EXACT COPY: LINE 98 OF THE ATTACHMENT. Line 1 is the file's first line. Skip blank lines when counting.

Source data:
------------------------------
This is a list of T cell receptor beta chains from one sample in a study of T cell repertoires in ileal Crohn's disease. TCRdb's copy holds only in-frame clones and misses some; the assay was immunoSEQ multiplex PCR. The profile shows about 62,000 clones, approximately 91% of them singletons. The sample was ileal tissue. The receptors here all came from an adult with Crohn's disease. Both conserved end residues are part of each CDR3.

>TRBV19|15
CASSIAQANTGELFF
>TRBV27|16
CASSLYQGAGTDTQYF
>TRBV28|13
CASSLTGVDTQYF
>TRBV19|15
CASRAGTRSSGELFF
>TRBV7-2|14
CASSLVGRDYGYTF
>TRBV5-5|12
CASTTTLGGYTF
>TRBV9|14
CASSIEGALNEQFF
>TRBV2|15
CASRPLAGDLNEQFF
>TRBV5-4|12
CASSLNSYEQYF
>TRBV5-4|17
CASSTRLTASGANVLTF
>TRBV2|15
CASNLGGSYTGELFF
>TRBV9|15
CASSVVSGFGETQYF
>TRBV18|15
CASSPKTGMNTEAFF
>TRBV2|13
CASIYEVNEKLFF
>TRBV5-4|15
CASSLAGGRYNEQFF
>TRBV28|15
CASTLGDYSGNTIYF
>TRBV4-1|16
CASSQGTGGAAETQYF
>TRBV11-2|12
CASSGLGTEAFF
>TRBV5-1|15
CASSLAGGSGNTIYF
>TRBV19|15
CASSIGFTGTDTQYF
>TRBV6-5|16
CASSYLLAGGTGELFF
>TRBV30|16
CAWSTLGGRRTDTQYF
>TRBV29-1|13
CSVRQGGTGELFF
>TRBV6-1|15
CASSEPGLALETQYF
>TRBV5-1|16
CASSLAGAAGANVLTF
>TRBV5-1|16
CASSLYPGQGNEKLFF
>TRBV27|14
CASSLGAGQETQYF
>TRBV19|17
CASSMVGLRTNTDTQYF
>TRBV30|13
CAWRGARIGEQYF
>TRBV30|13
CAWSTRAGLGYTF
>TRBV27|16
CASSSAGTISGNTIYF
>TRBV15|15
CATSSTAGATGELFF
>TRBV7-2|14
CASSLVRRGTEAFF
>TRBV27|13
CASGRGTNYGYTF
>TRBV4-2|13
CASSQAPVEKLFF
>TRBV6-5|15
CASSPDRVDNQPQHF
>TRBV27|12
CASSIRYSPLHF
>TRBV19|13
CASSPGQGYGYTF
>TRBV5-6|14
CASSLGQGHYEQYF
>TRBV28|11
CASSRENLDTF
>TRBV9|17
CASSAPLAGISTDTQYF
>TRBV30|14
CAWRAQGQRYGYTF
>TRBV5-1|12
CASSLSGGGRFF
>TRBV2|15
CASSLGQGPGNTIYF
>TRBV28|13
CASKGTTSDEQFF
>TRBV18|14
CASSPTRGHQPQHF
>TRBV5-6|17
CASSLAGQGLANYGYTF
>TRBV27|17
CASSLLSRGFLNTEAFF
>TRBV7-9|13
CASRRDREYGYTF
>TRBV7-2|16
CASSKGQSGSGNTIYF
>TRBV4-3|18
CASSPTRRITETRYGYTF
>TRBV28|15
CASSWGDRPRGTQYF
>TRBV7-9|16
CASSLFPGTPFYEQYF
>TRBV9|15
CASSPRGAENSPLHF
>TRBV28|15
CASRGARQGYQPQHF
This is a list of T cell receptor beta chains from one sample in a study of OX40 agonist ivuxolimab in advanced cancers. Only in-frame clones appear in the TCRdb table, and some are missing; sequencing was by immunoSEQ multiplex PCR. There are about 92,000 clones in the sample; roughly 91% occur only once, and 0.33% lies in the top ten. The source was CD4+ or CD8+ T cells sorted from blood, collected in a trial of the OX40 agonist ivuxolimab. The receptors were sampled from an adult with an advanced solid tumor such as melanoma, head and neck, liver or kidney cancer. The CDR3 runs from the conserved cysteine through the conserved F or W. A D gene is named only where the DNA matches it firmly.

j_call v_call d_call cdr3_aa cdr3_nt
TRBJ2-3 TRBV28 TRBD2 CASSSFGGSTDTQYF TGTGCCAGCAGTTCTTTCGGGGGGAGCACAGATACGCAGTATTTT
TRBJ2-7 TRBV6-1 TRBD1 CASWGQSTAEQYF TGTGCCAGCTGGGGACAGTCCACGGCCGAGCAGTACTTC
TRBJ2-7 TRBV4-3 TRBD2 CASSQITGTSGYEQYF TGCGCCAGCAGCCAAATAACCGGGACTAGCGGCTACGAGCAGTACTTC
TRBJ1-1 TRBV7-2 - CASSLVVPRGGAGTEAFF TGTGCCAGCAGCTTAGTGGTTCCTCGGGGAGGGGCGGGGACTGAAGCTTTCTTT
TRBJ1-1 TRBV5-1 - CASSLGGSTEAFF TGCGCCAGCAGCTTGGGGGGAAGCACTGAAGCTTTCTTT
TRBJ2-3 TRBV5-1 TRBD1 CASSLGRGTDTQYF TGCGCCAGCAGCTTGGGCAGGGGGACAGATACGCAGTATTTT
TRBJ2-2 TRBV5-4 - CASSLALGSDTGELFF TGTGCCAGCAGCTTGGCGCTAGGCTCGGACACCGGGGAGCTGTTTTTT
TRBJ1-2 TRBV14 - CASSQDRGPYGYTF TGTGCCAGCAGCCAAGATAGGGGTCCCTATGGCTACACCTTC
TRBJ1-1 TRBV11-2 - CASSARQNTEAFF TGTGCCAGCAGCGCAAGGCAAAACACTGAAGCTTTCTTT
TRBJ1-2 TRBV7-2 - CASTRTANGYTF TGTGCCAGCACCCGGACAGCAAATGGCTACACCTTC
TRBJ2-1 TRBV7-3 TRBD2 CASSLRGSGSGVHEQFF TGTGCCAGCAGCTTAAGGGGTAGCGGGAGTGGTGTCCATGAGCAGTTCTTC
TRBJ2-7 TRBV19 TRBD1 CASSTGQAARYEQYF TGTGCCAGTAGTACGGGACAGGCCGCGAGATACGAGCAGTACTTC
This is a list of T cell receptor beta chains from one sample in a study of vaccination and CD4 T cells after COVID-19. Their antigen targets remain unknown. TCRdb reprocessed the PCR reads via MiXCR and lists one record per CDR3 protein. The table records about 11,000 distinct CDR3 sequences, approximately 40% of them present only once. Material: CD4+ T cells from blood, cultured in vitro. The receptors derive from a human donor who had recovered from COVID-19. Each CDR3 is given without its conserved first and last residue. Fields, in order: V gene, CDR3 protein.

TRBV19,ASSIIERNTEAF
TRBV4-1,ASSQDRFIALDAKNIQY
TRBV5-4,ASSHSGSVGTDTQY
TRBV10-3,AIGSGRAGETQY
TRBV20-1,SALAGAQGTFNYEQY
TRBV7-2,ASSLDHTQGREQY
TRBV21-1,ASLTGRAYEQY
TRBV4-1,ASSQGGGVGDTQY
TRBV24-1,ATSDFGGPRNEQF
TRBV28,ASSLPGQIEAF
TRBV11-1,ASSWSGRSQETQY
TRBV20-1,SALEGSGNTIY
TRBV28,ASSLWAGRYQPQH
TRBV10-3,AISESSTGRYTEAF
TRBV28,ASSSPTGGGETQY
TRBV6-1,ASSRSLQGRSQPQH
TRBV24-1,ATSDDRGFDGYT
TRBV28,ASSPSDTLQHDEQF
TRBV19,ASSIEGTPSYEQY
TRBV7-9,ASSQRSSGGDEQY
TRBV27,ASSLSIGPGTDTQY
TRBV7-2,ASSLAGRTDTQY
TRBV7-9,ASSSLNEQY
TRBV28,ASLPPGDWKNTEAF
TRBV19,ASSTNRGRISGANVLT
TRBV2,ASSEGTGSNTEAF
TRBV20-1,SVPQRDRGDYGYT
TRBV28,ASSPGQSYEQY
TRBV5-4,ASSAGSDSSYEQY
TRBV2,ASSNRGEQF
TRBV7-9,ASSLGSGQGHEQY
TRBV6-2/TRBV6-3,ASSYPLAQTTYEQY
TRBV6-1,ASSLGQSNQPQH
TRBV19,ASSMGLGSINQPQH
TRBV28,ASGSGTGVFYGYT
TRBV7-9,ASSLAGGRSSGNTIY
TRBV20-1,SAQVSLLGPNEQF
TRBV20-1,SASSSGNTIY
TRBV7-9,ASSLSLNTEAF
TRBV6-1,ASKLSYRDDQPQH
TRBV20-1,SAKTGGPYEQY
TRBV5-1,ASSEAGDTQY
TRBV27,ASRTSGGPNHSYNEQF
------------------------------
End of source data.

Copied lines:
>TRBV7-9|13